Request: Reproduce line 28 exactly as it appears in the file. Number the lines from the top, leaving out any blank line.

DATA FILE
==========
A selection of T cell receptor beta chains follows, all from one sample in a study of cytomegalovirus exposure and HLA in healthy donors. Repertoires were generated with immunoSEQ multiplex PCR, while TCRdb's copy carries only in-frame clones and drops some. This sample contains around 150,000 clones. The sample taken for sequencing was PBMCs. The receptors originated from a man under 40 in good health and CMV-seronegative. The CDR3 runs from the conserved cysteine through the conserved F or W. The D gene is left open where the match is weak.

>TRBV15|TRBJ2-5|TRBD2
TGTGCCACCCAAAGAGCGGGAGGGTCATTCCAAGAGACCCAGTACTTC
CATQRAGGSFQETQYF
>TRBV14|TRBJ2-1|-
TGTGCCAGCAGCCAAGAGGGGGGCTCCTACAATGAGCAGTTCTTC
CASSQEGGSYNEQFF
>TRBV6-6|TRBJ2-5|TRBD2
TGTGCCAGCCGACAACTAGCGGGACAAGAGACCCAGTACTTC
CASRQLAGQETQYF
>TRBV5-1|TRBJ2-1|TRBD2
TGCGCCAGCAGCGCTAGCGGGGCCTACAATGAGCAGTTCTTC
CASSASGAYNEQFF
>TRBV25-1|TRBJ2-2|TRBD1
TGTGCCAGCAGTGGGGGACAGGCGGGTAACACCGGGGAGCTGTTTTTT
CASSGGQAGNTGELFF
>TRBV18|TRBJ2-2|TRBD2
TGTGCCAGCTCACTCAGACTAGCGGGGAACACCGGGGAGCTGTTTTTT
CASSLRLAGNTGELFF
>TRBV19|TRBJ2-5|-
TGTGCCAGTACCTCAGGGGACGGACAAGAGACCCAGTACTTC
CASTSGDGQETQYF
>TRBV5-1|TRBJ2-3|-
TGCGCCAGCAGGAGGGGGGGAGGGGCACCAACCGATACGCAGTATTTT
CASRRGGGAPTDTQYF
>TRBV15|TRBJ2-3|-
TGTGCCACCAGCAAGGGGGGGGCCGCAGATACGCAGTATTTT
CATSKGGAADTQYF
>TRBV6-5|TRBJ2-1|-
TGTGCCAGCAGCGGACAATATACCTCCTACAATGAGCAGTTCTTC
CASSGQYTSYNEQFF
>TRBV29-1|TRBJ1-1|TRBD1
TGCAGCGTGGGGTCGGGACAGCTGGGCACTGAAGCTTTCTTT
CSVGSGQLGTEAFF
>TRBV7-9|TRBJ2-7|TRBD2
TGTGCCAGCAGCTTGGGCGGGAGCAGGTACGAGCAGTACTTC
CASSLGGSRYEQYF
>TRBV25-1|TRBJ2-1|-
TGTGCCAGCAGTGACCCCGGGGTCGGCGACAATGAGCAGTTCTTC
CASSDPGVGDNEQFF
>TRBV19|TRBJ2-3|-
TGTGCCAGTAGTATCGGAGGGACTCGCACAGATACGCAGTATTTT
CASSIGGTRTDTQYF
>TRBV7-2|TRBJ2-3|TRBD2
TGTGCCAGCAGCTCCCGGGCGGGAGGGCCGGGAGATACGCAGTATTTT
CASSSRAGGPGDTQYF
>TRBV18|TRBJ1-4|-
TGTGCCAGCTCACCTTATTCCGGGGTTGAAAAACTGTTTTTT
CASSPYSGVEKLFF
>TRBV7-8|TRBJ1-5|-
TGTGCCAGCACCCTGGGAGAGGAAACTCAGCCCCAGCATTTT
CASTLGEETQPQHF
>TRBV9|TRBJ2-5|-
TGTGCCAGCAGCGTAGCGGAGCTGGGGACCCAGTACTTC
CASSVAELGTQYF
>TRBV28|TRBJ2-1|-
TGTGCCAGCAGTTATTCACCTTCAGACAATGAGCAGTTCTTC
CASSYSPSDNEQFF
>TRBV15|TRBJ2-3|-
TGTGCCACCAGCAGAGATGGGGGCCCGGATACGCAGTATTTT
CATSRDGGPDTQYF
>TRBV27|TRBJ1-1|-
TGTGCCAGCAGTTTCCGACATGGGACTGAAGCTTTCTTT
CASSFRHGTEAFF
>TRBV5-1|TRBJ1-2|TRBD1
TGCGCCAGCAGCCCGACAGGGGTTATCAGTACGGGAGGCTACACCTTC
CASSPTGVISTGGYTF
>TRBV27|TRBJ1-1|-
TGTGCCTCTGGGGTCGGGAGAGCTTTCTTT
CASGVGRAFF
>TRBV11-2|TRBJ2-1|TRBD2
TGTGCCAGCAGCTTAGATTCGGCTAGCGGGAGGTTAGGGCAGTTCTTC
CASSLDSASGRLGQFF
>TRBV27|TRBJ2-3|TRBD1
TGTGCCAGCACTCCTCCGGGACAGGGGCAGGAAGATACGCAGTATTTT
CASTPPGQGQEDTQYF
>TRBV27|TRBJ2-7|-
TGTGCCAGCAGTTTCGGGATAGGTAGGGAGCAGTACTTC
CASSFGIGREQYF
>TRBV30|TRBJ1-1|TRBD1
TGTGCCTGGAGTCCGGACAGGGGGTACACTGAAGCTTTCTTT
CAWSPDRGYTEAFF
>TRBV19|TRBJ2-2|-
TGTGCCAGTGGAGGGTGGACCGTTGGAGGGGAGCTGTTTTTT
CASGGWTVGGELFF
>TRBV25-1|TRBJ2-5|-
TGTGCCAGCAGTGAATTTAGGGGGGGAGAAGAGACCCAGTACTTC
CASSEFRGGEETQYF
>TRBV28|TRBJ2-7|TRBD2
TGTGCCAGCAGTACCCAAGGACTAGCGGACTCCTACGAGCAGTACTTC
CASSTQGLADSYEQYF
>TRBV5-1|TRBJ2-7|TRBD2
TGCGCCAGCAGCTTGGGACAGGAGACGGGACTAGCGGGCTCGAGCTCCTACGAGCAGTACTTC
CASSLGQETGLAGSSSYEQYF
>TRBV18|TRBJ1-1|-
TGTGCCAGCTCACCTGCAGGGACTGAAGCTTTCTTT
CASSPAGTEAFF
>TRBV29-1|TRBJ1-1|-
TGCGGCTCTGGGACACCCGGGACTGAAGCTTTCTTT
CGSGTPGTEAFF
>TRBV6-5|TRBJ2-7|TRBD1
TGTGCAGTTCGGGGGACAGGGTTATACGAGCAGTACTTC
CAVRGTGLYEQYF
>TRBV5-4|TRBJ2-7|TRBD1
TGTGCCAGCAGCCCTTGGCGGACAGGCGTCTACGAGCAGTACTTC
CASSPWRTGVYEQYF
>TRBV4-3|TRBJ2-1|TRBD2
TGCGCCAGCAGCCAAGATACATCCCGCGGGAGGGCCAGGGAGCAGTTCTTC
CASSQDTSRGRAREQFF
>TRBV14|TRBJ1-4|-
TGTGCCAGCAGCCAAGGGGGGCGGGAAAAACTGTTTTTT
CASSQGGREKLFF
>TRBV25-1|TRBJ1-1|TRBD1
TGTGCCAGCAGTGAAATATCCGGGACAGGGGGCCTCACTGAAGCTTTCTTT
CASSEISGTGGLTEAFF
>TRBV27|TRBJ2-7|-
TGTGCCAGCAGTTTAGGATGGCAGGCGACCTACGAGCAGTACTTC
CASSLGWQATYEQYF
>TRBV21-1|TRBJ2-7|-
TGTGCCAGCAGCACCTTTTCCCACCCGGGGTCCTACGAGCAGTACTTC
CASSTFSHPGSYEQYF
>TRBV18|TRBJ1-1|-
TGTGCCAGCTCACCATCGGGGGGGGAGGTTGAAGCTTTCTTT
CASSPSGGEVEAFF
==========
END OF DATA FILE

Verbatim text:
CATSKGGAADTQYF